Questions about Forgiveness: How?

Jason Micheli —  March 12, 2013 — 5 Comments


This past weekend as part of our Lenten Sermon Series on Idolatry, Counterfeit Gods, I taught from Matthew 18. That’s the chapter where you’ll find Jesus’ double-dog dare command that we should forgive not once, not twice, not even seven times but just shy of 500 times.

Which is Jesus’ Jewish way of saying: forgive all the time. 

The sermon’s subject elicited several dozen questions from folks who heard it or who’ve since read it online.

Questions about forgiveness.

Here’s one question I got:

‘I know Christians are supposed to forgive. I know Jesus wants us to ‘put the ledger down’ as you said on Sunday. What I never hear, have never heard, in church is exactly HOW I’m supposed to do it. How do you go about forgiving someone who’s wronged you?’

That is a very, very good question.

Greg Jones, in Forgiving as We’ve Been Forgiven, outlines six steps in the process of forgiveness. He likens them to a dance where each step is integrally related to the next,  inseparable from what came before it. Forgiveness, like dancing, takes grace.

1. Truth-Telling

We become willing to speak truthfully and patiently about the conflicts that have arisen. 

Appropriately, this is the lead in to Jesus’ teaching in Matthew 18. Jesus’ prescription of 70×7 forgiveness and his parable of the unmerciful servant are prompted by questions of confronting someone who’s wronged you.

 2. Acknowledging Anger

Both people must acknowledge the existence of anger and bitterness as well as a desire to overcome them.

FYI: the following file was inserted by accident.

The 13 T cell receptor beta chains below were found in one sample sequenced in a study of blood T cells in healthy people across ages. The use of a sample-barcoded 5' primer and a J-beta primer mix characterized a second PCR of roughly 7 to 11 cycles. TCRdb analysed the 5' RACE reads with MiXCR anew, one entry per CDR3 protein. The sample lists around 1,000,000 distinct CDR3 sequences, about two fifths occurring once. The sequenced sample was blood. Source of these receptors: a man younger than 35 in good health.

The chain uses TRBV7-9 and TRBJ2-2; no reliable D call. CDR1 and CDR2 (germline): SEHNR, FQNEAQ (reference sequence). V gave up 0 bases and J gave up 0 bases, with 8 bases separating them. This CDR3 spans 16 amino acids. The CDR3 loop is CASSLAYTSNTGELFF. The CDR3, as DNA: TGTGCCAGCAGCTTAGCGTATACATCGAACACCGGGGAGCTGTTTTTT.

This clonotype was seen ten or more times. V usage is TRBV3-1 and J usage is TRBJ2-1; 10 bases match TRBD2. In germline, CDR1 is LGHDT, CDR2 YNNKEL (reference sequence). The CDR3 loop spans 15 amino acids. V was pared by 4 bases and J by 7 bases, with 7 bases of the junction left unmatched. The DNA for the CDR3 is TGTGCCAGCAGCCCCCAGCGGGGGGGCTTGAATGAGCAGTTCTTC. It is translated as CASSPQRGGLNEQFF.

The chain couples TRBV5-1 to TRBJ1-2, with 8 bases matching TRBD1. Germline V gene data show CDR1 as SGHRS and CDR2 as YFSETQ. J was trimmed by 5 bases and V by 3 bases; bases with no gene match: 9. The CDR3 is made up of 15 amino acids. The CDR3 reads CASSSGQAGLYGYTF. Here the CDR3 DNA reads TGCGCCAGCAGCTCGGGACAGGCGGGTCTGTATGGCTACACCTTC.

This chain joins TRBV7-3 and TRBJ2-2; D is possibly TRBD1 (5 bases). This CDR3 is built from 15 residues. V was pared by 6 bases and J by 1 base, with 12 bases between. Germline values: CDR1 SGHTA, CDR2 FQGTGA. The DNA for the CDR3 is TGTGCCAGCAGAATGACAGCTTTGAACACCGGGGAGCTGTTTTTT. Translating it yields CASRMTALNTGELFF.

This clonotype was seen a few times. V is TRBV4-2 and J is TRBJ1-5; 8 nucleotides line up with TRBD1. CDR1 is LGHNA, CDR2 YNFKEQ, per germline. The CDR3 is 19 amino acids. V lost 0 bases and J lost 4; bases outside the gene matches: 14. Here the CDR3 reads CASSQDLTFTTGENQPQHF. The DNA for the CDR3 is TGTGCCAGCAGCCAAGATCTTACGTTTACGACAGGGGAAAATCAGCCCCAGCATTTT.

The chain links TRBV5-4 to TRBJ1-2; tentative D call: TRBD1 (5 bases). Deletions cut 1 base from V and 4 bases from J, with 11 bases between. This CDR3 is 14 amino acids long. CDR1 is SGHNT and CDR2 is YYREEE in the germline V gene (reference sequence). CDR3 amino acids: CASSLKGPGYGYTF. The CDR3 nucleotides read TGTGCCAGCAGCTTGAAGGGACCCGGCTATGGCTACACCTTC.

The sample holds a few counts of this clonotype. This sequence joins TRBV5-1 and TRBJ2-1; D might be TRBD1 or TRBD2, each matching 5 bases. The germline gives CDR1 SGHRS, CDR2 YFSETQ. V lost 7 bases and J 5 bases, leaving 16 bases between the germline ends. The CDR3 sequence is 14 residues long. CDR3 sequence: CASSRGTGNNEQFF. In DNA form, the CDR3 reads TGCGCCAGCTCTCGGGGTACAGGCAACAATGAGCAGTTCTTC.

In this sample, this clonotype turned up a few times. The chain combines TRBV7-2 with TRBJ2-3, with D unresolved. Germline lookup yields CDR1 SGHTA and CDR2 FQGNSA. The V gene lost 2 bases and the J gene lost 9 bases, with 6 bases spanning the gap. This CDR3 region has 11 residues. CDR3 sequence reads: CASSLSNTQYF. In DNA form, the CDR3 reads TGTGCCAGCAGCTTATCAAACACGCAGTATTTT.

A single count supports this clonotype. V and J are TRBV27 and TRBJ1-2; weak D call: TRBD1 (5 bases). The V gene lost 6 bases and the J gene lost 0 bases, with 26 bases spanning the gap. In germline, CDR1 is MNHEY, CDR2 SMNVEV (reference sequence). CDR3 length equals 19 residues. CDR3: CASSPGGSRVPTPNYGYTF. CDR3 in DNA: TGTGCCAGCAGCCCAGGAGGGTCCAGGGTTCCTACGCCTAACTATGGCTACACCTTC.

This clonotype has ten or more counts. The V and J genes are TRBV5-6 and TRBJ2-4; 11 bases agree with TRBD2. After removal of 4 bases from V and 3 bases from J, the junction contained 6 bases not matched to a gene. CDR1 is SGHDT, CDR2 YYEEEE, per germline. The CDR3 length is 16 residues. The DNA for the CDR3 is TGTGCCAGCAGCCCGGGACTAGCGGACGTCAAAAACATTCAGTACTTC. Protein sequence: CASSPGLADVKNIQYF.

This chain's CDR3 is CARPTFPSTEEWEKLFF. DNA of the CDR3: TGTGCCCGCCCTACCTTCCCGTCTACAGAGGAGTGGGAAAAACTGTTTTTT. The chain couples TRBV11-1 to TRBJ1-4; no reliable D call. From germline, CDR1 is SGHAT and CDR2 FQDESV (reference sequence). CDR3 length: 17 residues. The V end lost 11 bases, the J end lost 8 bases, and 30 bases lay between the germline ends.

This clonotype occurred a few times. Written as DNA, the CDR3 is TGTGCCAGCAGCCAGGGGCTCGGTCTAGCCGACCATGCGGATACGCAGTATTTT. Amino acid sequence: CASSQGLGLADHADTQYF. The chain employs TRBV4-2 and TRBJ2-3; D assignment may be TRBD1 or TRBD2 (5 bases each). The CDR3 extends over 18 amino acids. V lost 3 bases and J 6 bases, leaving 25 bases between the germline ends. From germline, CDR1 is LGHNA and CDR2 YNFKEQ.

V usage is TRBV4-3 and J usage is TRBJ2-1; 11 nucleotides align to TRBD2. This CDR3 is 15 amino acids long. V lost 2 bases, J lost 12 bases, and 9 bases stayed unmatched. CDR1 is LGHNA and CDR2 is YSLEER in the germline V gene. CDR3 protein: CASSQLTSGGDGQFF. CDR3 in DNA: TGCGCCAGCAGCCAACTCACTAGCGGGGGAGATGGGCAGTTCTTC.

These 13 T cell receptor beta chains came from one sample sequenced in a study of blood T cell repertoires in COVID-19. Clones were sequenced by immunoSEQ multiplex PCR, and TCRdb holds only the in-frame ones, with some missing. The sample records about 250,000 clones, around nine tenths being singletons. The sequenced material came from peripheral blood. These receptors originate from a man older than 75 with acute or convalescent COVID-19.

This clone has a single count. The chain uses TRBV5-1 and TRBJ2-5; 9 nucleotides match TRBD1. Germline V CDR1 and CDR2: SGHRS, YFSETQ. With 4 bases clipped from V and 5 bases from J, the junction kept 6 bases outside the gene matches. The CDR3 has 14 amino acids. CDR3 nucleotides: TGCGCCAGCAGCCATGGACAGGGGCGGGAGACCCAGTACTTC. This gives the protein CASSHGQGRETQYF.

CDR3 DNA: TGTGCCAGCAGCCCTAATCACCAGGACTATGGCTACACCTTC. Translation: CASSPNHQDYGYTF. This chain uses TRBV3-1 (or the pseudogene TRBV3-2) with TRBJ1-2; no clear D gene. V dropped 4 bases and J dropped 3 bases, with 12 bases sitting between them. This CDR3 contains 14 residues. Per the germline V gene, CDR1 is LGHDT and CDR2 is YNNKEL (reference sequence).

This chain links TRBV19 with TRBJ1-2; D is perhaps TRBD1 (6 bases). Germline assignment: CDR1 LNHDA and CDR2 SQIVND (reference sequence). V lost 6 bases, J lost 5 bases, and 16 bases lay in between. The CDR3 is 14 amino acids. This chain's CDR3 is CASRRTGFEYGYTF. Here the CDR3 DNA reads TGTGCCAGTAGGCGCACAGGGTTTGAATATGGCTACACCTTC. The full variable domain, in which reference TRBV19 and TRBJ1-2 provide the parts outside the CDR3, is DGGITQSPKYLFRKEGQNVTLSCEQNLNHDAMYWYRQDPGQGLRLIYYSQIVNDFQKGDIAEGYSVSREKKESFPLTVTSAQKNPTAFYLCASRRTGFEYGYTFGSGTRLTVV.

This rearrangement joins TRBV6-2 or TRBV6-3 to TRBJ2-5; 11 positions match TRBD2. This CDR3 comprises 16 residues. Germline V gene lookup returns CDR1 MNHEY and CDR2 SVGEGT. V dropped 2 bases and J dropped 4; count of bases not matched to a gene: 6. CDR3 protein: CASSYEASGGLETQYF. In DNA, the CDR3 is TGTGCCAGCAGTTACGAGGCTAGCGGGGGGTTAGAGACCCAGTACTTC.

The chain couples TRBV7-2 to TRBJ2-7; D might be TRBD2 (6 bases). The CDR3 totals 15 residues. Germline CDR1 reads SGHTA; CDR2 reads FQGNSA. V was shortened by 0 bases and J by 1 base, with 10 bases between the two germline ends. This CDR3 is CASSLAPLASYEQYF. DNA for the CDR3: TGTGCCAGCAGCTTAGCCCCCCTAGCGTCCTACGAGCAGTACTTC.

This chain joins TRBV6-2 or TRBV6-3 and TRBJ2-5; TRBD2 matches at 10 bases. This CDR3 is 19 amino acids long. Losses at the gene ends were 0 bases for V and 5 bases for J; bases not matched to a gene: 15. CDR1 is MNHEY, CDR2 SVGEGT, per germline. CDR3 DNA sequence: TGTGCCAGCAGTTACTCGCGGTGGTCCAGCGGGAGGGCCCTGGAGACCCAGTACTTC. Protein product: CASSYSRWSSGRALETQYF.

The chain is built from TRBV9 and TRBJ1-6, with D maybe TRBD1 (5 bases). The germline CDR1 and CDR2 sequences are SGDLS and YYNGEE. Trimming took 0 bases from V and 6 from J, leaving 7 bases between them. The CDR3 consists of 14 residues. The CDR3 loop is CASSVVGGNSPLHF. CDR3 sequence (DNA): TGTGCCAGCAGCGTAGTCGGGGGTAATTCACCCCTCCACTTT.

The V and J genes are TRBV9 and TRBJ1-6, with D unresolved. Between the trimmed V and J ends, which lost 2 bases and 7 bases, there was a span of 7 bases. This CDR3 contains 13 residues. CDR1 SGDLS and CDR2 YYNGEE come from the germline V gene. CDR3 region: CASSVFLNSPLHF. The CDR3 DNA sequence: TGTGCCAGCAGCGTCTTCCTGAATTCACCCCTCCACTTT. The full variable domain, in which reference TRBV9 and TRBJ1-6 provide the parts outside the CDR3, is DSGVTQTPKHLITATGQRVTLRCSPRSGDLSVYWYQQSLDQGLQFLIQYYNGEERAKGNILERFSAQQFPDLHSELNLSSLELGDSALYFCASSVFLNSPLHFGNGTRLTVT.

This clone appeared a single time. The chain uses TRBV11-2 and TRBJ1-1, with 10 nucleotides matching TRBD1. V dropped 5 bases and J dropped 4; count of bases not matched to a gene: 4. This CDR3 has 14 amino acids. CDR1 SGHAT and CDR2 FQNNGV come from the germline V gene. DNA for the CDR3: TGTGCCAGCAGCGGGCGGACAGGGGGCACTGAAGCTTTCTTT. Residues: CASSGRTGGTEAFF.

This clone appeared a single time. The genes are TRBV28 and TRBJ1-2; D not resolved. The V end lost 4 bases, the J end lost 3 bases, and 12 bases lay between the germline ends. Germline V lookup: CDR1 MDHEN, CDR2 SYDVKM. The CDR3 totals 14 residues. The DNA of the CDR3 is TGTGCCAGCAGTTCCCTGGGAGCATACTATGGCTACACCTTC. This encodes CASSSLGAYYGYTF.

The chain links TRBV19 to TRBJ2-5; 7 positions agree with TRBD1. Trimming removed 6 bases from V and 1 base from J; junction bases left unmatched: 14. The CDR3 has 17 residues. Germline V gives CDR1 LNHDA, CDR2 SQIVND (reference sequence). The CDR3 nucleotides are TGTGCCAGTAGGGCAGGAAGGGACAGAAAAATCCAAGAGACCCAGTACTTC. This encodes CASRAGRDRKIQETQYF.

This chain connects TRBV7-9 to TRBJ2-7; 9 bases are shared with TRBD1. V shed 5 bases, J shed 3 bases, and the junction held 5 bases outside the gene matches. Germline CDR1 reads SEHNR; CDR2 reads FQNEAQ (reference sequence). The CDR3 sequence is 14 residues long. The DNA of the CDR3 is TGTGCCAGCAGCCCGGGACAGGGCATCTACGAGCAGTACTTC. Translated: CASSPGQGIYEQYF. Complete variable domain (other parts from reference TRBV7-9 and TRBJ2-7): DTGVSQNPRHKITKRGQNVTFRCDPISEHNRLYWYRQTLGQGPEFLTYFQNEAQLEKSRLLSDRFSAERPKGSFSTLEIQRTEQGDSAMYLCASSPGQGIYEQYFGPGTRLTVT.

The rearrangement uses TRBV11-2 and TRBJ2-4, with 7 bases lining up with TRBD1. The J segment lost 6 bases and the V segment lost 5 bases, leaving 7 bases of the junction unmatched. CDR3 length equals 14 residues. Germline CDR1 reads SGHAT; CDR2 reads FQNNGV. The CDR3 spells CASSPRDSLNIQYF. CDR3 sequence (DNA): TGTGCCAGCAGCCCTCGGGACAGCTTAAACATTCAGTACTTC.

3. Concern for the Other

We summon up a concern for the well-being of the other as a child of God. 

4. Recognizing, Remembering and Repenting

We truthfully acknowledge our own complicity in the conflict, remember that we have been forgiven in the past and take the step to repentance. 

5. Commitment to Change

We make a commitment to work to change whatever caused and continues to perpetuate our conflicts. 

6. Hope for the Future

We confess our yearning for the possibility of complete reconciliation. 


Of course, these steps reveal how, like dancing, forgiveness doesn’t just take grace.

It takes two people.

You only get but so far in the Jones’ six steps if your partner prefers to remain a wallflower. 



Jason Micheli


5 responses to Questions about Forgiveness: How?

  1. Foregiveness takes a lot of prayer especially when the other person is not a believer. Pray for God to change you as you by faith forgive the person. Phil 1:6 – And I am certain that God, who began the good work within you, will continue his work until it is finally finished on the day when Christ Jesus returns. (NLT) . It isn’t easy and it takes time, but over time looking back you will see the healing.

  2. There are situations where the person you need to forgive is not around and does not feel the need for your forgiveness. It seems to me that it then becomes between you and God. You still must forgive the person who has hurt you. It is possible. All things are possible with God.

    • I agree completely, Ann. I think Christians are simply to believe in the possibility of forgiveness, for anyone or in any situation and do what they can towards it. Leave the rest to God.

  3. I completely agree that grace is the only thing that makes forgiveness possible and that it takes a lot of prayer and can take a lot of time. But, I also think that it is evident from the question, that this person is suffering and frustrated, and that, in that case, they need more than what they have already heard about grace and time. They can at least be given the reassurance that what they are experiencing can be redemptive, because the path to forgiveness can be our own personal participation in the death and resurrection.

    • That’s very true and a good point to add, frame things by. Hell, there goes my idea for my Palm Sunday sermon. You’ve stolen it.

Leave a Reply

Text formatting is available via select HTML. <a href="" title=""> <abbr title=""> <acronym title=""> <b> <blockquote cite=""> <cite> <code> <del datetime=""> <em> <i> <q cite=""> <s> <strike> <strong>


This site uses Akismet to reduce spam. Learn how your comment data is processed.